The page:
Fourth, if you don’t write your rulings down, you are liable to forget which way you ruled in any particular case, which introduces its own set of problems.
While it’s possible to keep making these patches to individual interactions when necessary, I think it’s generally a poor approach, because it quickly makes your houserules list bloated while not providing any assurance that future issues will not show up. Furthermore, it makes magic seem like a hodge-podge set of rules (possibly suspiciously player-centric set of rules), as opposed to a fundamental part of the world. Generally, it would be better to find a way of consistently resolving all such problems at once.
Fortunately, humanity already discovered a consistent way of figuring out what would happen when disparate parts of a very large system with very complex high-level effects interact. It’s called physics. Real world isn’t inherently less complex than magic described in TTRPGs, especially when it comes to biology or engineering. Nonetheless, we have discovered how to consistently model it in order to make internally consistent predictions, even in cases where nobody ever tried to do something before.
What is required is a general Theory of Magic. Something that would break magic down to the level of basic interactions with regular physics. Then figuring out what happens when some novel edge case comes up would be as simple as taking the theory, doing some figuring, and getting a consistent answer out. It would not require the GM to intervene, it would be guaranteed to be consistent between different sessions, and it is not going to lead to internal contradictions.
Unfortunately, this is not humanly feasible. While I am sure it’s possible to make a simple set of physical rules that will simulate DnD magic to the level of fidelity of modern physics, I don’t see any human managing such an effort on their own. Fortunately, we don’t have to do this either.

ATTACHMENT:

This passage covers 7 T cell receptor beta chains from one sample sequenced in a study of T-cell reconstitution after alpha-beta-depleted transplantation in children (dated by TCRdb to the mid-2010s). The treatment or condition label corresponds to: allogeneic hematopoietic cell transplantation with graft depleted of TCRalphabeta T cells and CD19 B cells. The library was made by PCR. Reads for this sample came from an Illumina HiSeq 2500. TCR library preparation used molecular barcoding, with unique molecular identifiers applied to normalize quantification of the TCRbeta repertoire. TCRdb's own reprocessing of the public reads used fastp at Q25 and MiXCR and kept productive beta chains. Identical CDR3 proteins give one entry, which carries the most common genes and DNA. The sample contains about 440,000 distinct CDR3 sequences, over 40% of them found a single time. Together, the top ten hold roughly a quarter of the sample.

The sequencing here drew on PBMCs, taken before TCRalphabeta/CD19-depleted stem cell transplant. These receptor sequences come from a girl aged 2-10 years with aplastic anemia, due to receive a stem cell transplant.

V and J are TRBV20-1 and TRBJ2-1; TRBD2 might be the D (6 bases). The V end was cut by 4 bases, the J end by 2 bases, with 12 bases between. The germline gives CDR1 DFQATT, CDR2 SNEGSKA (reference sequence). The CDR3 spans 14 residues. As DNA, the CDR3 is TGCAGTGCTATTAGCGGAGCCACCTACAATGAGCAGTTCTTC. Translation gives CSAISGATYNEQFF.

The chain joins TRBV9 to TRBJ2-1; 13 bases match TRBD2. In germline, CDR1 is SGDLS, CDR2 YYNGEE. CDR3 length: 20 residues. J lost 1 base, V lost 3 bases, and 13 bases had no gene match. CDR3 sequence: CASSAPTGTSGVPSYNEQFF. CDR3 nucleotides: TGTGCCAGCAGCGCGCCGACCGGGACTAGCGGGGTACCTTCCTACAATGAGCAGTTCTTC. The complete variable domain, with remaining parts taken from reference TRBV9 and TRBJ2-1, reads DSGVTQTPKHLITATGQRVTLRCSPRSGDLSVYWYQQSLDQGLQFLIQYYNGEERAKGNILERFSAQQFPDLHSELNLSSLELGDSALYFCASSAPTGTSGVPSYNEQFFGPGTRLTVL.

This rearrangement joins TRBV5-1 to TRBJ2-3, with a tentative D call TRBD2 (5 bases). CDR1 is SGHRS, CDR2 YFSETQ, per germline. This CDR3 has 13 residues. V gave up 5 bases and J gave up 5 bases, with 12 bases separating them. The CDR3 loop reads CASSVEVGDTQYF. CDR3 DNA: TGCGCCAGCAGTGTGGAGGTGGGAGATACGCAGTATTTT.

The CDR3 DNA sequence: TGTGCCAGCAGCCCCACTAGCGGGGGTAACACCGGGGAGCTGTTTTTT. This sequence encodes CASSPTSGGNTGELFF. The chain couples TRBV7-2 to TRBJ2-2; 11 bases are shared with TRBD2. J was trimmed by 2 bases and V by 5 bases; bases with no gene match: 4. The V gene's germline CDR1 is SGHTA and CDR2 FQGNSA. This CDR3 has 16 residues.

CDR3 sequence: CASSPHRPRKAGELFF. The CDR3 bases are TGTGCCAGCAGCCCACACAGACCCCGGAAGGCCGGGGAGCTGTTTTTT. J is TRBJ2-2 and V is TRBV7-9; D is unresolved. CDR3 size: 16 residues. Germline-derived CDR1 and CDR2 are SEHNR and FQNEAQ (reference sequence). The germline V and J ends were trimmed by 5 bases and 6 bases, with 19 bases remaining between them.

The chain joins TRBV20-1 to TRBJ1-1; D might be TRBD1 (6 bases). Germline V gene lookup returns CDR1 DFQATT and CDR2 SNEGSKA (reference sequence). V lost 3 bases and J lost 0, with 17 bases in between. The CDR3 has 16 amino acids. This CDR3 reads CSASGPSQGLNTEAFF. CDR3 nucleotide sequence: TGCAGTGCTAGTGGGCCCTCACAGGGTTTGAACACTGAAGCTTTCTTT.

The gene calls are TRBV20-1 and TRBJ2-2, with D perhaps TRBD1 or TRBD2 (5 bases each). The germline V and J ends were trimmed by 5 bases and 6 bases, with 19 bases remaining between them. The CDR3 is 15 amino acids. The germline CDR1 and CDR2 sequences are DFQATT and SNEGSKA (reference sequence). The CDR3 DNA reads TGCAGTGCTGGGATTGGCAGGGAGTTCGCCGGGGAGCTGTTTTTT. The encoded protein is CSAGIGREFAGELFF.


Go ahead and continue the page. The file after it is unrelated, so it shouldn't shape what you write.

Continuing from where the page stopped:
Let’s look back on the development of regular physics. At first - back before writing was invented - humanity only knew surface level facts. They knew how hard specific kinds of rock were, how much you could bend specific branches before they broke, what kinds of things burned and what didn’t. But there was no real connection between these individual facts, and predicting properties you didn’t already observe was basically impossible. This is similar to how magic currently works in TTRPGs - each spell is, typically, it’s own little set of rules, independent of all others.
Then people slowly started to discover physics, and by the start of the 19th century we had a good number of connections established. We knew how pressure of a gas would behave when it was compressed, we knew some chemical elements, and their properties. At this point predicting the future, unobserved interactions becomes possible, and engineering things based on those interactions.
As the 19th century progressed, we connected these disparate connections into broad laws, like the Ideal Gas Law, or the periodic table when it comes to chemistry. Finally, in the 20th century we started to delve into truly fundamental laws, such as quantum physics, relativity, and so on.
However, when it comes to jumps in explanatory power of higher-level effects, I would argue that the 18th and 19th centuries were the largest ones. And that’s the sort of effect we need when it comes to TTRPG magic. There is no need to break the magic down to the level of atoms and fundamental forces, but having broad laws for how it all works - similar to ideal gas law - would already be incredibly helpful. Even if those laws would have obvious gaping holes, points of contradiction, or inability to explain some effects - so what? 18th century physics had massive holes, but it still gave us the steam engine. There is no need to explain everything or anything close to it in order to gain massive gains in broad explanatory power.
Development of such a Theory of Magic when it comes to DnD magic is what I would like to explore in this series. I hope it could be useful to some people.
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Title picture uses and modifies "Rune Circle CCX 07" by Filter Forge, licensed under CC BY 2.0, and is thus itself licensed under the same license.
I'd like to point out that in Call of Cthulhu, casting magic is extremely difficult and usually dangerous. It is also quite uncommon for a PC in most campaigns. On a lark I once allowed players to spawn in knowing one spell, but they almost never got to use them. It quickly became a running joke, such as the PC who knew "Brew Space Mead": his ONLY character trait was his insatiable desire to acquire the ingredients to brew the spell. Even this proved virtually impossible.
But CoC was always an odd duck compared to the other popular tabletops.
A strong start! I'm eager to read this series